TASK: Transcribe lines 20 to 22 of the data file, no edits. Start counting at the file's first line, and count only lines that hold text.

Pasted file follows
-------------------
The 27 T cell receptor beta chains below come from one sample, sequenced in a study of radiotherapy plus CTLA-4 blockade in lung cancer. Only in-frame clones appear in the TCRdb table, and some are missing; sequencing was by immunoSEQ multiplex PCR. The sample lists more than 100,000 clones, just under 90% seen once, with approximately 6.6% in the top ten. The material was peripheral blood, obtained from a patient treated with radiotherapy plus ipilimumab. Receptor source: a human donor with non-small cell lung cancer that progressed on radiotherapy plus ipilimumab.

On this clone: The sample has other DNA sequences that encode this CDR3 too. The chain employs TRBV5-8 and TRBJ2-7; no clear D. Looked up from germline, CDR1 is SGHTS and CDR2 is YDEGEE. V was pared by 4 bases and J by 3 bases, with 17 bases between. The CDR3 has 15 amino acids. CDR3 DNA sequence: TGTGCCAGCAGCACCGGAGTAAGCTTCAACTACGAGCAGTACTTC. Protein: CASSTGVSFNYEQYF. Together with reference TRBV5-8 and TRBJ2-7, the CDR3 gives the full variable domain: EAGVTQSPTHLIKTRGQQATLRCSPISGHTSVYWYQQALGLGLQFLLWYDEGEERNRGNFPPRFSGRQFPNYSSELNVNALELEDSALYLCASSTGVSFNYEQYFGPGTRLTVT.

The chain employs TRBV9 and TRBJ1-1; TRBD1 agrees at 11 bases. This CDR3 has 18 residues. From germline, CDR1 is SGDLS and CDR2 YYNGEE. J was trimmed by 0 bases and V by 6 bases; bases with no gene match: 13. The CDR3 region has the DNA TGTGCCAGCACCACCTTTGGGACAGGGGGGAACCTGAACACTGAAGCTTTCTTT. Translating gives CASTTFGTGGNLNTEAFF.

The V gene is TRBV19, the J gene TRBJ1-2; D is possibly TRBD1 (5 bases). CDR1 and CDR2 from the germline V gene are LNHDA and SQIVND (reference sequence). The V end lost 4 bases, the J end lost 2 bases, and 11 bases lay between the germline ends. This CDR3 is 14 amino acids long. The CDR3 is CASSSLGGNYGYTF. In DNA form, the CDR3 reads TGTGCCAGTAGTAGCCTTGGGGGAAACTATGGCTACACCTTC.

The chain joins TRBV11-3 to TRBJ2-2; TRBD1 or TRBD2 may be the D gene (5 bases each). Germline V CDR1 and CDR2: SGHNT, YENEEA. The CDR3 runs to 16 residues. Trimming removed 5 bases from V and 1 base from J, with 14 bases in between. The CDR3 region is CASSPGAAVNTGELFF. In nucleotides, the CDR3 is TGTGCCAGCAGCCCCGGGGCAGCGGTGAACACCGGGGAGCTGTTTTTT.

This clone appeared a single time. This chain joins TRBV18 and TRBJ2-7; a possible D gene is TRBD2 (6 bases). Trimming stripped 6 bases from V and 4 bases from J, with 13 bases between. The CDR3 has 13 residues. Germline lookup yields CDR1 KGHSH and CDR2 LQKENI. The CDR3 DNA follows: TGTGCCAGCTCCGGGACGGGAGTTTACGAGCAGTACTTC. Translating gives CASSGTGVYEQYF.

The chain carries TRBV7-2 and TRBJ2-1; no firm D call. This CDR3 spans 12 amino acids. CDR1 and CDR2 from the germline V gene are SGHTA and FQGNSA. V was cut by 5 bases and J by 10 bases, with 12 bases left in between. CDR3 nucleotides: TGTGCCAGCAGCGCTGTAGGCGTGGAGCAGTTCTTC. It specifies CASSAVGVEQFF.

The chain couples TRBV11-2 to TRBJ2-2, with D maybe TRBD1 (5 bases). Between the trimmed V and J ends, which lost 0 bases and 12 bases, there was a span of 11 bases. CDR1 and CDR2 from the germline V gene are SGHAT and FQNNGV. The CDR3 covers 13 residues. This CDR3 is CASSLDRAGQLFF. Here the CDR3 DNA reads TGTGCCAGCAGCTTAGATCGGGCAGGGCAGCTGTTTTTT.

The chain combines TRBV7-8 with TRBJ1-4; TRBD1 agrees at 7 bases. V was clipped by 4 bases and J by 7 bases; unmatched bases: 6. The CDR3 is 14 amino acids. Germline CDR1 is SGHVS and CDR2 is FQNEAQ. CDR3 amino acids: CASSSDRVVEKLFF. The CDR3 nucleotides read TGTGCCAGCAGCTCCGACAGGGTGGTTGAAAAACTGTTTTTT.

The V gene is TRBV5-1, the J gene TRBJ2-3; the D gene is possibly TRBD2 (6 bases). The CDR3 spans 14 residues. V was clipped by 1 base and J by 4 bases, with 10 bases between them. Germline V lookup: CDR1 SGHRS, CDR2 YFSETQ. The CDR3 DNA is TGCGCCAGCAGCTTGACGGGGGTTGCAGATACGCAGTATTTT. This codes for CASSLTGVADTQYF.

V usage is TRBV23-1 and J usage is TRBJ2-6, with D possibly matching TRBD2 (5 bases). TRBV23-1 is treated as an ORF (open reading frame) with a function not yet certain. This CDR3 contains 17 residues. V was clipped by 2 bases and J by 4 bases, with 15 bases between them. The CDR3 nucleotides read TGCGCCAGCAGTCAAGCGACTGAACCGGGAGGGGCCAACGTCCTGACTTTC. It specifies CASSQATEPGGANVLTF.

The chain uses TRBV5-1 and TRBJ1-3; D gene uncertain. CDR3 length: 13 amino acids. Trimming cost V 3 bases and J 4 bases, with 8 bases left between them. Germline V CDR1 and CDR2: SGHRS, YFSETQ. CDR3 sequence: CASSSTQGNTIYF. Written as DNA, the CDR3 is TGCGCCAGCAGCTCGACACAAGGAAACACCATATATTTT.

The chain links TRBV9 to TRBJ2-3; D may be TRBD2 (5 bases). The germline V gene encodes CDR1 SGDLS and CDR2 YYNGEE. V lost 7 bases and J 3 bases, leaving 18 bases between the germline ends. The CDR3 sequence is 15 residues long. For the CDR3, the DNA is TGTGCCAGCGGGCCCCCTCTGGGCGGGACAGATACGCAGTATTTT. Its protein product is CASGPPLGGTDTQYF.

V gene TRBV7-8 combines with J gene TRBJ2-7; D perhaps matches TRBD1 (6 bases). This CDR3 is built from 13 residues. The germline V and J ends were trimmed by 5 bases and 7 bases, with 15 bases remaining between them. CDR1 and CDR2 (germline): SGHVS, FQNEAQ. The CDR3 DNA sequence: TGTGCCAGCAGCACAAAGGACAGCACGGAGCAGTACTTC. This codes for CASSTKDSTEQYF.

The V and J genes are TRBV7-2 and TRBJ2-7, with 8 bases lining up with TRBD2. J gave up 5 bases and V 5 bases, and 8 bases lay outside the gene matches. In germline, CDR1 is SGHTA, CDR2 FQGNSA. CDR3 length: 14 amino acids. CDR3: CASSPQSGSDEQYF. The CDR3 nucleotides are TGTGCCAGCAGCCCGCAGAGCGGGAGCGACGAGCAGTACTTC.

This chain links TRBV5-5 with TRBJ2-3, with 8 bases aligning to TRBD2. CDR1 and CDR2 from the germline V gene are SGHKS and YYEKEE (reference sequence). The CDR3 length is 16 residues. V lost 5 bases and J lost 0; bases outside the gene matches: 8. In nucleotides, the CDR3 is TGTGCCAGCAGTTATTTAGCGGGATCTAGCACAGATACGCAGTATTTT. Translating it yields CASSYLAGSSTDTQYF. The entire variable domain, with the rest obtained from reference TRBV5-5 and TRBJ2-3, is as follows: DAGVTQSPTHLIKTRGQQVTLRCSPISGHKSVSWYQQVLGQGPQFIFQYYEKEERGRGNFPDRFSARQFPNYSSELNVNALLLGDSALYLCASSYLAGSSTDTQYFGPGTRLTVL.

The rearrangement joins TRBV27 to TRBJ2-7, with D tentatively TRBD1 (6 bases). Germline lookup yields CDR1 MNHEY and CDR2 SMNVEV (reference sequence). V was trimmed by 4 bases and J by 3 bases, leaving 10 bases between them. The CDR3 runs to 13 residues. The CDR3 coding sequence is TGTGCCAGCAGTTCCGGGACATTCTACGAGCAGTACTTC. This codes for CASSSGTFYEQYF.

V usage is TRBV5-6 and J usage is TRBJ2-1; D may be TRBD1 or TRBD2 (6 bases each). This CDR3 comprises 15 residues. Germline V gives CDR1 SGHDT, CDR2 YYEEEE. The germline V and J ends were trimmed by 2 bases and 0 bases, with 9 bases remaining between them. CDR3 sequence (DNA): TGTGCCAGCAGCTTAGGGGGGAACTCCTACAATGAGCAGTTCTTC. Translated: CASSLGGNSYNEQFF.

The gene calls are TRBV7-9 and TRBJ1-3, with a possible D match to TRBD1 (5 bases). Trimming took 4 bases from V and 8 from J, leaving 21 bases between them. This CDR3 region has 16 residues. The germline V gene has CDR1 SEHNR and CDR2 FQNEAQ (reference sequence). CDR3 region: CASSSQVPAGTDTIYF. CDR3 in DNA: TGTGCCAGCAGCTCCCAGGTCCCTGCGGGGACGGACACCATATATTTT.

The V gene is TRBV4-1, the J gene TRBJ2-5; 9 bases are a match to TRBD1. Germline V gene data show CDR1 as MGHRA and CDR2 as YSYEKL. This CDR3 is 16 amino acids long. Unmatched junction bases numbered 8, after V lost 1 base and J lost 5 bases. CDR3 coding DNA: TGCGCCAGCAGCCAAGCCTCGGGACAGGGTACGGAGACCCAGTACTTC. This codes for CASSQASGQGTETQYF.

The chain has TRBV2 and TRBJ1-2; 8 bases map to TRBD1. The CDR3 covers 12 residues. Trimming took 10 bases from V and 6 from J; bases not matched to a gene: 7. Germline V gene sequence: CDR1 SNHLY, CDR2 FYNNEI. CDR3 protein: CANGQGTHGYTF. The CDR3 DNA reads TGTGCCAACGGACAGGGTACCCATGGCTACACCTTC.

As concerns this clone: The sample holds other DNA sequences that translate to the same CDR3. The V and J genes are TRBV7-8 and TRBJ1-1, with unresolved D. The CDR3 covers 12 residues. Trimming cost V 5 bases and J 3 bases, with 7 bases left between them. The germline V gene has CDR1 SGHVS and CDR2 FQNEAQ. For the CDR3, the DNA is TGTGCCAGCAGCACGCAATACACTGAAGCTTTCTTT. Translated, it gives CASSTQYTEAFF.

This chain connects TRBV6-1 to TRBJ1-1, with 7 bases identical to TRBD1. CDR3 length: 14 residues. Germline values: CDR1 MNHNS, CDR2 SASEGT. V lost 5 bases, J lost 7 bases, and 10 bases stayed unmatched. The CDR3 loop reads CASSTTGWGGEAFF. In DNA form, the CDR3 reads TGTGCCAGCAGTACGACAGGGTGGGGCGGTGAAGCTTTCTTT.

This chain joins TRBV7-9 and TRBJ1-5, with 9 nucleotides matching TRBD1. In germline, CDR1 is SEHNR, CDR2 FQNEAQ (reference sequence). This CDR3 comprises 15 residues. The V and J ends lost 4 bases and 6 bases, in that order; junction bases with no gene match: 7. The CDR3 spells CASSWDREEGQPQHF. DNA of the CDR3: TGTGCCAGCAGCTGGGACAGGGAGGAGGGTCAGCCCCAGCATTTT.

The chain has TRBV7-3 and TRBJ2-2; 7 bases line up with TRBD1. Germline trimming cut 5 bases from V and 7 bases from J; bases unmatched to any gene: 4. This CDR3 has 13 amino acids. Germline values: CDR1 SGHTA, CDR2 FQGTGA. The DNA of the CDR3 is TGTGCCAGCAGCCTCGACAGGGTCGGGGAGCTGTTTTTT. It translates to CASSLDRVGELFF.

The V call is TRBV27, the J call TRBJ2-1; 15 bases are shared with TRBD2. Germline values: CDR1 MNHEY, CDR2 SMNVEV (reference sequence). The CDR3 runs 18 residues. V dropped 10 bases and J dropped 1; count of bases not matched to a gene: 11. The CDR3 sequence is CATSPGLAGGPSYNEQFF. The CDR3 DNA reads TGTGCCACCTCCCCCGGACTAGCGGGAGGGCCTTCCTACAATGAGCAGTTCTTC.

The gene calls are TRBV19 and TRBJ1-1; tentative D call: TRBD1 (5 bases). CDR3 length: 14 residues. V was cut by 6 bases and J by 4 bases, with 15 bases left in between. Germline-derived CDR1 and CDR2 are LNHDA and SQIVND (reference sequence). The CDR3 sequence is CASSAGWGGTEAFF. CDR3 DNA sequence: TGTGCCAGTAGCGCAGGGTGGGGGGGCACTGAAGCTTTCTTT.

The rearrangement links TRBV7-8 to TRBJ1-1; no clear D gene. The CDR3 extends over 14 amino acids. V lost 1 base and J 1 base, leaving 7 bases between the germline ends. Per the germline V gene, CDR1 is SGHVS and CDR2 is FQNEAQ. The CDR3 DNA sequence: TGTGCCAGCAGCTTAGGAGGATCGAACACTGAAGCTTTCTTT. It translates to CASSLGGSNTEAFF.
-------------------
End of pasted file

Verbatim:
The V gene is TRBV4-1, the J gene TRBJ2-5; 9 bases are a match to TRBD1. Germline V gene data show CDR1 as MGHRA and CDR2 as YSYEKL. This CDR3 is 16 amino acids long. Unmatched junction bases numbered 8, after V lost 1 base and J lost 5 bases. CDR3 coding DNA: TGCGCCAGCAGCCAAGCCTCGGGACAGGGTACGGAGACCCAGTACTTC. This codes for CASSQASGQGTETQYF.

The chain has TRBV2 and TRBJ1-2; 8 bases map to TRBD1. The CDR3 covers 12 residues. Trimming took 10 bases from V and 6 from J; bases not matched to a gene: 7. Germline V gene sequence: CDR1 SNHLY, CDR2 FYNNEI. CDR3 protein: CANGQGTHGYTF. The CDR3 DNA reads TGTGCCAACGGACAGGGTACCCATGGCTACACCTTC.

As concerns this clone: The sample holds other DNA sequences that translate to the same CDR3. The V and J genes are TRBV7-8 and TRBJ1-1, with unresolved D. The CDR3 covers 12 residues. Trimming cost V 5 bases and J 3 bases, with 7 bases left between them. The germline V gene has CDR1 SGHVS and CDR2 FQNEAQ. For the CDR3, the DNA is TGTGCCAGCAGCACGCAATACACTGAAGCTTTCTTT. Translated, it gives CASSTQYTEAFF.